1. Modeling
  2. Build Models
  3. Lists and Roll-ups
  4. List Hierarchies

Lists can be aggregated into a structured hierarchical list. There are two kinds of hierarchical lists: composite lists and parallel hierarchies.

Composite lists

Composite lists are also referred to as composite hierarchies or hierarchy lists.

Composite lists are created from a series of lists, each of which is assigned a parent in the hierarchy. Complex structures can be defined very rapidly. The component lists in a composite hierarchy can be used many times within a model, in many different composite lists, reducing cell count and sparsity for the model.

Example of a composite hierarchy

In this example, << Org Hierarchy >>, we can see a flat list of employee names:

  • Employees L5, is assigned a parent, Sub-Depts L4.
  • Sub-Depts L4 is a child of Departments L3.
  • Departments L3 is a child of Region L2.
  • Region L2 is a child of Geo L1.

The components of this hierarchical list can be used in other hierarchies, created for a different purpose. For example, Region L2, from the << Org Hierarchy >> is used here in the << Revenue Structure >> as the parent of Sub Region R3


Create a composite hierarchy

To create a composite hierarchy, go to Model Settings > General Lists and select a parent for a list from the Parent Hierarchy dropdown.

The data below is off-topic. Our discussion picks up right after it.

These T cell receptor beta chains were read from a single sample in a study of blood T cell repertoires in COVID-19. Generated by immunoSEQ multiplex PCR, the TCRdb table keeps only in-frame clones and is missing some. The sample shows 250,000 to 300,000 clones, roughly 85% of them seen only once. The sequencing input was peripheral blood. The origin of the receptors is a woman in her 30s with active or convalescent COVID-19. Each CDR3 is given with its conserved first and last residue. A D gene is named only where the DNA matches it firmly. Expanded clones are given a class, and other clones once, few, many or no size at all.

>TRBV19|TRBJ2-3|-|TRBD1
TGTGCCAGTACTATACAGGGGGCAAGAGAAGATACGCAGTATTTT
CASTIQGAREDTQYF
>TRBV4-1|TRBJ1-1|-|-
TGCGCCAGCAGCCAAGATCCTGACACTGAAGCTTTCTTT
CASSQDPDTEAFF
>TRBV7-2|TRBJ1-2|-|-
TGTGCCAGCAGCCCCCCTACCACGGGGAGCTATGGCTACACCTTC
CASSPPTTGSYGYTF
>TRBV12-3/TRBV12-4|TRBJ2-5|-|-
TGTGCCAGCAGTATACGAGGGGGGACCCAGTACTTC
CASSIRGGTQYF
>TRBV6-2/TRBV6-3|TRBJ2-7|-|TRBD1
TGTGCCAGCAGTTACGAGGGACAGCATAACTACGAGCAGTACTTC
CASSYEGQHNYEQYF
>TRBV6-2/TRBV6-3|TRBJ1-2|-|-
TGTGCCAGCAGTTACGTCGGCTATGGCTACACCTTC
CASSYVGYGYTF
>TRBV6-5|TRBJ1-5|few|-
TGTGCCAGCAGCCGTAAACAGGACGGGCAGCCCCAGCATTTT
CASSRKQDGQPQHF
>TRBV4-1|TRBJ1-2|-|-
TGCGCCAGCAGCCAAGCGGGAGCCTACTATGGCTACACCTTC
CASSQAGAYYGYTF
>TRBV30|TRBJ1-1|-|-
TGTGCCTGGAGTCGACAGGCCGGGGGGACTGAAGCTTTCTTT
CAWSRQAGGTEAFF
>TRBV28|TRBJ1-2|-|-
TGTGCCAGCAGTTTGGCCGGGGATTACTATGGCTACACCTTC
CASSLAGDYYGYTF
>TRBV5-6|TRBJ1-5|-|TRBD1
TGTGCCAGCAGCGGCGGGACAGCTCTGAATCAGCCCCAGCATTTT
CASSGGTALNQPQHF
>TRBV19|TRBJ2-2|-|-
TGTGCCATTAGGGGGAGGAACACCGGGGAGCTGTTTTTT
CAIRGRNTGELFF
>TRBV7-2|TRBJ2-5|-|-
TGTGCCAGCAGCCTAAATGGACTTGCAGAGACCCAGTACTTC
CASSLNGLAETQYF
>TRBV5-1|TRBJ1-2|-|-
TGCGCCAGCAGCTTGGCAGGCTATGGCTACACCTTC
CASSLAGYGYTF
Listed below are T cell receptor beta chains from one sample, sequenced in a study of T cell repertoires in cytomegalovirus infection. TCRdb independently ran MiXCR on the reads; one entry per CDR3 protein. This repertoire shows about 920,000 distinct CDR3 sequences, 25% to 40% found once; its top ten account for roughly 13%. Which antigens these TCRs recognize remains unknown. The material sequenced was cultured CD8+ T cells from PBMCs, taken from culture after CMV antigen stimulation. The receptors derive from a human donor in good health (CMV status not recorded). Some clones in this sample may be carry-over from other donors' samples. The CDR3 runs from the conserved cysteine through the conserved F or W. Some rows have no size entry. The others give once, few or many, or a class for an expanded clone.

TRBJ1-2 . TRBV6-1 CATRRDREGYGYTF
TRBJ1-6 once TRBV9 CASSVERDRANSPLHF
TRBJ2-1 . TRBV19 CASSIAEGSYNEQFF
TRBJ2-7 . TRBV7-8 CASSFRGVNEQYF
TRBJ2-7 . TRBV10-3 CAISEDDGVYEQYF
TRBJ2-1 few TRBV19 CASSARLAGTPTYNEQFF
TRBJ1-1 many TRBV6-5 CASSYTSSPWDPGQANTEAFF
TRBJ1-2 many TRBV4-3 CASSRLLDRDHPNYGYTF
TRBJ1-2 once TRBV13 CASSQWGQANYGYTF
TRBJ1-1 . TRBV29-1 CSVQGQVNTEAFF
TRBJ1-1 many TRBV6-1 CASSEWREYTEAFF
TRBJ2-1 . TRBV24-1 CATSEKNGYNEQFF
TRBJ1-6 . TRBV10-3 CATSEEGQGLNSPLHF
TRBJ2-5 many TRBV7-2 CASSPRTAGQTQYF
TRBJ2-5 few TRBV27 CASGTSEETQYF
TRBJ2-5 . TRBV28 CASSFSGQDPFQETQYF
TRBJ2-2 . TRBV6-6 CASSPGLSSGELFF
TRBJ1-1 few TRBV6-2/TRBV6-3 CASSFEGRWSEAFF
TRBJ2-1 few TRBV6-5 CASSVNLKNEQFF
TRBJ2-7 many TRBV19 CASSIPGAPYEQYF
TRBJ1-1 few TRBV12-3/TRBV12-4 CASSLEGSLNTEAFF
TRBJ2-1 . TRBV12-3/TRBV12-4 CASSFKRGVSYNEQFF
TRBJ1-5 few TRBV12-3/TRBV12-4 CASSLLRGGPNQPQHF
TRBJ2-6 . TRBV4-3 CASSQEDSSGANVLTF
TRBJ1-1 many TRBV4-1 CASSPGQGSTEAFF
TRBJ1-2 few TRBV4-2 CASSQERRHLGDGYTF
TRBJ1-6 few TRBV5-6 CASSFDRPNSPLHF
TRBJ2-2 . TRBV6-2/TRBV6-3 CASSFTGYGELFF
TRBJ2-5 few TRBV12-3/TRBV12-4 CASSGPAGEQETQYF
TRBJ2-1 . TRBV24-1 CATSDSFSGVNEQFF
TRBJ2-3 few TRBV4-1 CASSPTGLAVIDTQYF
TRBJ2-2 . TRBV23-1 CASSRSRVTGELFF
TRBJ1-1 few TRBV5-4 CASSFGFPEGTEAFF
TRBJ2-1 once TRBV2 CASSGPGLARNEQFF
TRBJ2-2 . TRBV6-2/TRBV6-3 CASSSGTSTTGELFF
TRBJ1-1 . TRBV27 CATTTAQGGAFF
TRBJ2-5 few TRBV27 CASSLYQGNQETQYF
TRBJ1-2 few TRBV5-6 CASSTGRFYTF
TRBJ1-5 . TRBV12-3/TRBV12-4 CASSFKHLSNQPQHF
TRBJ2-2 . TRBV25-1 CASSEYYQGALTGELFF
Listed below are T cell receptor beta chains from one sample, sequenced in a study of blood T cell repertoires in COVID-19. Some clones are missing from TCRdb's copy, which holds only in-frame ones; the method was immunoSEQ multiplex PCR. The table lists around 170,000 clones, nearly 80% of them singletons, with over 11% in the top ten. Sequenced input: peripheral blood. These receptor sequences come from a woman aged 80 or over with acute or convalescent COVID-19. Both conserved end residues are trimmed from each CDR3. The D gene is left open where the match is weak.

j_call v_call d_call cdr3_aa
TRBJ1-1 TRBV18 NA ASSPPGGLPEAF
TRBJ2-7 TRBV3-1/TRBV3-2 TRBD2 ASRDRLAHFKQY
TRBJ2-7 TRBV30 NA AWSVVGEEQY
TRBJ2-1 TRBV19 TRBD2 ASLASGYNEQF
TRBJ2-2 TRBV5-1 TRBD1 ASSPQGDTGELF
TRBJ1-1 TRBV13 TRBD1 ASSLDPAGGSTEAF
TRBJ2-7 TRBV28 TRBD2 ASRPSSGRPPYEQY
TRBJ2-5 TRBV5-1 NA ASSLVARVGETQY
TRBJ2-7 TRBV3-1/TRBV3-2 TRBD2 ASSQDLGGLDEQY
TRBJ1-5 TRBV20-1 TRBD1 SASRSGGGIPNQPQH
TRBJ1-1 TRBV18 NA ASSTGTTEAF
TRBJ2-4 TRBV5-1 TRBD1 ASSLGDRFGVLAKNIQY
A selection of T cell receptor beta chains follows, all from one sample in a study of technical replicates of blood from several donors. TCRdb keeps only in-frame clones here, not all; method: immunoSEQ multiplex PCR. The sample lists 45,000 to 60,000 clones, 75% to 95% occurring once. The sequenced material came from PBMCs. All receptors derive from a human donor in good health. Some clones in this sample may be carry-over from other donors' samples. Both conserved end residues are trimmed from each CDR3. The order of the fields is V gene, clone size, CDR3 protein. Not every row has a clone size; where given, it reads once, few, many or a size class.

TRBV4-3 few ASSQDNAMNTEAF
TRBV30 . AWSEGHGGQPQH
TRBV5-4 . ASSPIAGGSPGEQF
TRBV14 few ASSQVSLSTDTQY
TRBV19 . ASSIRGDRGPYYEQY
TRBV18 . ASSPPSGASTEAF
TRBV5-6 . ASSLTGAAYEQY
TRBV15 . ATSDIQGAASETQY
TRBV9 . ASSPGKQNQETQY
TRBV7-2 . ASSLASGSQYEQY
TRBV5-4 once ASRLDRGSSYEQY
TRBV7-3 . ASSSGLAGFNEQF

Parallel Hierarchies

A parallel hierarchy is a hierarchy that shows a set of data organized in two completely different ways.

For example, one hierarchy can display the data for Cost Centers in an organization by functional area: Machines Division, Consulting Division, Head Office. The same data for those Cost Centers could also be displayed in a different hierarchy by area: North, South, East, West. These two hierarchies comprise a parallel hierarchy – the same data presented in different ways:

Example of a parallel hierarchy

Profit and Loss
Functional Area Geographic Area
Machines Division North
Cost Center A Cost Center A
Cost Center B Cost Center 1
Cost Center C Cost Center 2
Consulting Division


Cost Center 1 Cost Center B
Cost Center 2
Cost Center 3
Head Office East
Cost Center Z Cost Center 3
Cost Center C
Cost Center Z

Create a parallel hierarchy

There are two ways to create a parallel hierarchy:

  • use a module to map one hierarchy to the other; or,
  • use properties in a master list to facilitate an alternative roll-up.